Thought and Sense (completed)
On the Interface between Perception and Cognition.
Wassily Kandinsky "Composition IX" (1936). Much of Kandinsky's work can be seen as an artistic illustration of the interplay between the most abstract and cognitive and the most concrete and sensible.
About the project
The distinction between sense perception and cognition is basic to our pre-scientific conception of the mind, and has been of momentous importance in the history of philosophy. Recent developments in philosophy and the cognitive sciences, though, call for re-examination of the difference between sense and thought.
In light of these new developments, a thorough investigation that focused directly on the boundary between these two central mental capacities was called for.
- Is there a clear distinction at all?
- Is there one contrast or many?
- Is there continuity or discontinuity?
- If there is an important distinction, how is it to be characterized?
In order to understand the boundary between perception and cognition, a novel and systematic approach was needed.
This project considered four aspects of the boundary between perception and cognition and their interrelations.
- Temporality: is there a difference in the temporal profile of perception and cognition? If there is, how is it to be characterized, and what are its consequences?
- Conceptuality: in what ways are conceptual capacities involved in perception? Are there non-conceptual forms of cognition, and how, if at all, do these differ from non-conceptual forms of perception?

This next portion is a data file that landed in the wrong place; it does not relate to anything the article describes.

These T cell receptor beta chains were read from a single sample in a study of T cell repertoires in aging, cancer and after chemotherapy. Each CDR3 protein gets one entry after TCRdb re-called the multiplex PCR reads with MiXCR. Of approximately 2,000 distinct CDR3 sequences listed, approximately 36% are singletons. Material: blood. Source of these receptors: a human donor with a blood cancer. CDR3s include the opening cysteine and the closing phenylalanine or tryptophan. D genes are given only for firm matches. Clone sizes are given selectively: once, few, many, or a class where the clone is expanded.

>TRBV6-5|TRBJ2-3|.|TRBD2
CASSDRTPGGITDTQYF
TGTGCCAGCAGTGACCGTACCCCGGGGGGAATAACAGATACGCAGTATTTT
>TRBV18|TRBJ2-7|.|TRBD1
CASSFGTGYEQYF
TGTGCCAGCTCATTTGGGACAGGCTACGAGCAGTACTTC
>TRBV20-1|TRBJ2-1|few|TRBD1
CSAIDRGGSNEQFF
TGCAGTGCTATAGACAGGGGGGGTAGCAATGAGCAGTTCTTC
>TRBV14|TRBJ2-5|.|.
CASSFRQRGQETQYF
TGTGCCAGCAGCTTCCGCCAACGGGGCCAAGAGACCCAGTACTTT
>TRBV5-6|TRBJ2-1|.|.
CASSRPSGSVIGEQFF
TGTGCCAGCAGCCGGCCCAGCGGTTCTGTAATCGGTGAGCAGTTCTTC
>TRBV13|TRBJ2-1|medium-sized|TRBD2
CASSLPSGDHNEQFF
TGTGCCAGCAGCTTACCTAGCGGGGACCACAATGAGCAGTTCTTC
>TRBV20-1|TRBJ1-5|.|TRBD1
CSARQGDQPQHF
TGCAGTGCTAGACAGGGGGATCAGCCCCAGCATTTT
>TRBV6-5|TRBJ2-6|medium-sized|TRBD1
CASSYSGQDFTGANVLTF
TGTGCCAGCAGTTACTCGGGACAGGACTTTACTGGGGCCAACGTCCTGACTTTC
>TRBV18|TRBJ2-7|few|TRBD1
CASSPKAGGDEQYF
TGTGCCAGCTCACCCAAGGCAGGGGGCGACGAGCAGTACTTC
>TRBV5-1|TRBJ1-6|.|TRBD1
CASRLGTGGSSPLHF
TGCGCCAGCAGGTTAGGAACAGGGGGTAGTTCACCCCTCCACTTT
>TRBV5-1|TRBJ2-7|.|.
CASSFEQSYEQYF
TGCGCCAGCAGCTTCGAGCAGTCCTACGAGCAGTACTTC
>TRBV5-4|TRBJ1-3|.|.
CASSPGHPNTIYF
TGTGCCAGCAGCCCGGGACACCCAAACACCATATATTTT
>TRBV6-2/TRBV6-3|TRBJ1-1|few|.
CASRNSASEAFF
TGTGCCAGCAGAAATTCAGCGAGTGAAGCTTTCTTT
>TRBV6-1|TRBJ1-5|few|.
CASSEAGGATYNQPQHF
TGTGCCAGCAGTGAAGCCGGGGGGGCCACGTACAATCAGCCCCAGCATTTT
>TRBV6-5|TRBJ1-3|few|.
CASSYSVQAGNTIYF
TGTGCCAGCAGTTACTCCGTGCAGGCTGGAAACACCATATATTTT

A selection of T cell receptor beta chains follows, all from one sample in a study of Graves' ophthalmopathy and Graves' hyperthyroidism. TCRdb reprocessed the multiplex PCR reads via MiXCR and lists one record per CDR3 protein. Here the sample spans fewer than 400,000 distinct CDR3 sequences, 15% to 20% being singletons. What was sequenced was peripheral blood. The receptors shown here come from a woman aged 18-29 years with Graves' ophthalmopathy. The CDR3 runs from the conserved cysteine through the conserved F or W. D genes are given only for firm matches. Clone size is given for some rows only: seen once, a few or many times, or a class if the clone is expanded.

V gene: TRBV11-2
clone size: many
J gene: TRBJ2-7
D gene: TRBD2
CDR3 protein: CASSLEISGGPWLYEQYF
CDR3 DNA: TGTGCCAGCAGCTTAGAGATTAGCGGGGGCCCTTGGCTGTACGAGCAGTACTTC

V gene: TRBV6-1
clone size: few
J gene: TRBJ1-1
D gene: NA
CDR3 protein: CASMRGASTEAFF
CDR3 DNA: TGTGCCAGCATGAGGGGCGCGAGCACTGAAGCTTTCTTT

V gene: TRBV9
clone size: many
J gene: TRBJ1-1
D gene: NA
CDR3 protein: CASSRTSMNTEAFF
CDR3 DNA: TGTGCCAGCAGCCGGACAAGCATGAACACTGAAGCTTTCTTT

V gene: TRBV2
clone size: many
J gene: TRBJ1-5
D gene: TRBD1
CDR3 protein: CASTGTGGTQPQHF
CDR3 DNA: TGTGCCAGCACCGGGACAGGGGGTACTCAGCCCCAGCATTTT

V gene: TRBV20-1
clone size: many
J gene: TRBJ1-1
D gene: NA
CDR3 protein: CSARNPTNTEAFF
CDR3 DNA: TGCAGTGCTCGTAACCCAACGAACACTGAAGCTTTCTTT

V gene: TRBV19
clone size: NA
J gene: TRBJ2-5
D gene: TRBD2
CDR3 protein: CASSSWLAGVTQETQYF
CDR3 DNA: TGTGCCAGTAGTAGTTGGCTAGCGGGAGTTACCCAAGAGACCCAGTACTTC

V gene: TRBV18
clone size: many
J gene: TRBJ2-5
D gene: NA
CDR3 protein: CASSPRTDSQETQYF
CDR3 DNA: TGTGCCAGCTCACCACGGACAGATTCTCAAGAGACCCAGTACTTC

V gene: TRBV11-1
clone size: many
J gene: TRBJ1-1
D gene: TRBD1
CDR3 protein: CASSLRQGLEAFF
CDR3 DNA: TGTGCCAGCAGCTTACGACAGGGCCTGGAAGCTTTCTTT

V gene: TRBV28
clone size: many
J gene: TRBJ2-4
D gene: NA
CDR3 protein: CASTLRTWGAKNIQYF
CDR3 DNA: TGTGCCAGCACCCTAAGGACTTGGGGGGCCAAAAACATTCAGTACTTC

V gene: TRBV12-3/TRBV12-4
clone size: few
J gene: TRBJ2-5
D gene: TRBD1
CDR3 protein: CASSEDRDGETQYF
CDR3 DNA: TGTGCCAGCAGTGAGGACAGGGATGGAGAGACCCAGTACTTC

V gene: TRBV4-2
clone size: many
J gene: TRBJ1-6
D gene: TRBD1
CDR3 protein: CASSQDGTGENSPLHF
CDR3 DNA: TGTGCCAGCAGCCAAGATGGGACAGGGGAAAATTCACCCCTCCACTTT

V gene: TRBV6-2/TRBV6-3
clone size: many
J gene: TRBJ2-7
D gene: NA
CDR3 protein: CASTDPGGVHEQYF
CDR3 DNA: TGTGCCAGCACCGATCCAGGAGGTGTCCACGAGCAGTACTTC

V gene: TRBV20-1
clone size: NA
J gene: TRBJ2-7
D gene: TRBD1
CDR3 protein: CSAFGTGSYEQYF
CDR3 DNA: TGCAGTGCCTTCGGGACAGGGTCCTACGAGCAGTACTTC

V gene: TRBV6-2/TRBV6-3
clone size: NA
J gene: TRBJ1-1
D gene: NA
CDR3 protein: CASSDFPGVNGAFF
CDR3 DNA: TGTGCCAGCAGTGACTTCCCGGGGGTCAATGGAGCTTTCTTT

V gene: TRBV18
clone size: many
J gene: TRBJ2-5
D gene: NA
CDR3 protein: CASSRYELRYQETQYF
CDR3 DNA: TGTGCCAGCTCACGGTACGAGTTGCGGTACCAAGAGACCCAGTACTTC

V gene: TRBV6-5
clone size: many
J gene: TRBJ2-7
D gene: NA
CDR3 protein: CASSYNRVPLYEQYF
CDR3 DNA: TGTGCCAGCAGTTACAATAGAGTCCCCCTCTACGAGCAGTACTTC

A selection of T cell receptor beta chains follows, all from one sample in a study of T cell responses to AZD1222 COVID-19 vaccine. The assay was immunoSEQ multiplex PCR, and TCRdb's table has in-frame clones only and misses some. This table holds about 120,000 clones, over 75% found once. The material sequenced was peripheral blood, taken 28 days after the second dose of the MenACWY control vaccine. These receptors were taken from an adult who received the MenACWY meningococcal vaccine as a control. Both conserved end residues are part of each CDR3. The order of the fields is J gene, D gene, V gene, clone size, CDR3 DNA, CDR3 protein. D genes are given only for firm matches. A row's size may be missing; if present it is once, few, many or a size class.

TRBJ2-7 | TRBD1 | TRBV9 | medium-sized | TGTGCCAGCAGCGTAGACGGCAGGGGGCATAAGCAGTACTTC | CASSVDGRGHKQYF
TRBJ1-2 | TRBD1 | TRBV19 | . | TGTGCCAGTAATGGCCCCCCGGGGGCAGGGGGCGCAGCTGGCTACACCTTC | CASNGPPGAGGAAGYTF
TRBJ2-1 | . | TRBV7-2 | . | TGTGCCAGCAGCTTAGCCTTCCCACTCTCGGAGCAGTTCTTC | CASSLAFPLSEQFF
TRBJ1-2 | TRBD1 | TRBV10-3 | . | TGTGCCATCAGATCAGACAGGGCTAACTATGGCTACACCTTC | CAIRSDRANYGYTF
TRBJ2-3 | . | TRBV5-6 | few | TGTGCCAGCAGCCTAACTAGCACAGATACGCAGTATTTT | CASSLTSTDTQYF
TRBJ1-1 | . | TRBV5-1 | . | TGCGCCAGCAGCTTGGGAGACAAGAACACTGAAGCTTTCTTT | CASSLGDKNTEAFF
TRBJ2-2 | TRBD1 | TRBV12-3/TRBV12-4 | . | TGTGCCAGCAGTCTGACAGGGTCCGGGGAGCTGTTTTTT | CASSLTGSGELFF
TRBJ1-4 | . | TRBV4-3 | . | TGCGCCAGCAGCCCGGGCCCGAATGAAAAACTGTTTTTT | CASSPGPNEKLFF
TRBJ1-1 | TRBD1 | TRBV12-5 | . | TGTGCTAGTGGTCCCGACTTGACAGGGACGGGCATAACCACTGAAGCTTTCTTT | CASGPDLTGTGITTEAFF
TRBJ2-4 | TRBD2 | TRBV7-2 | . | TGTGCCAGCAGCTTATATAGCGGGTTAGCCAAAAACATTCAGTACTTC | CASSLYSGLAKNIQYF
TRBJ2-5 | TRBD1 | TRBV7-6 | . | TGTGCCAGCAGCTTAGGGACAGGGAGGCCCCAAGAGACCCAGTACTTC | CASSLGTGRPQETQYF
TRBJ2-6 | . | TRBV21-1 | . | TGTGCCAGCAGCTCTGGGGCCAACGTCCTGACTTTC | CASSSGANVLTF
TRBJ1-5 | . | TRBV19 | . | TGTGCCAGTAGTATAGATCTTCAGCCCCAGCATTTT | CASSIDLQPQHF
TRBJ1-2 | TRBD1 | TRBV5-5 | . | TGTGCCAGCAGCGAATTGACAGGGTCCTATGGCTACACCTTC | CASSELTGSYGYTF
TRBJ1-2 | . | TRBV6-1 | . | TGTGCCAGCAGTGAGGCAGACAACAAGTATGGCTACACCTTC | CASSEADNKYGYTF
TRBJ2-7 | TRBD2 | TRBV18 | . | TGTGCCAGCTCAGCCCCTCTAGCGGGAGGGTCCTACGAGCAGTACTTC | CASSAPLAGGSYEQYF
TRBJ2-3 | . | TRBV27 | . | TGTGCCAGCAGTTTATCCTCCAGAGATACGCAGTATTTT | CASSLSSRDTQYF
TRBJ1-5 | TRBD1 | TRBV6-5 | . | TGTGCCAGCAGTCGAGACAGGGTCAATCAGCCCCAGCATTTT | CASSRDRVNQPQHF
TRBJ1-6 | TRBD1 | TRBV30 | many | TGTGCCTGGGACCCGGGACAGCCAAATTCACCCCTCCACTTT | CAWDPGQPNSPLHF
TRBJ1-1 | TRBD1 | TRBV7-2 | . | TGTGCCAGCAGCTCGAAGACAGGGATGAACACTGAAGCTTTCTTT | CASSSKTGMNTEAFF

- Modularity: what should we make of the alleged modularity of perception in light of findings concerning top-down processing and sensory integration? To what extent does the involvement of attention in both perception and cognition pose a threat to modularity?
- Immediacy: is perceptual experience uniquely characterized by phenomenal immediacy, or does such immediacy also apply to some forms of cognition? How is phenomenal immediacy to be theoretically captured?
The Research Council of Norway, FRIPRO.
The project was hosted by the completed Centre for the Study of Mind in Nature (CSMN).
The project involved a number of international and national collaborators.
List of collaborators
Timothy Bayne, Manchester University (UK)
Brit Brogaard, University of Miami (USA)/University of Oslo
Fabian Dorsch, EXRE - University of Fribourg (Switzerland)
Mette Hansen, University of Bergen (Norway)
Uriah Kriegel, Institut Jean Nicod, Ecole Normale Supérieur (France)
Fiona Macpherson Centre for the Study of Perceptual Experience – University of Glasgow (UK)
Michelle Montague, University of Austin (USA)
Susanna Siegel, Harvard University (USA)
Barry C. Smith, Centre for the Study of the Senses - Institute for Philosophy (UK)
Maja Spener, University of Birmingham (UK)
The Thought and Sense Conference
Time and place: Nov. 2 – Nov. 4, 2017, University of Oslo. Blindern Campus.
This conference was dedicated to exploring the nature of the contrast, or contrasts, between perception and cognition. It brought together the main issues of the Thought and Sense project.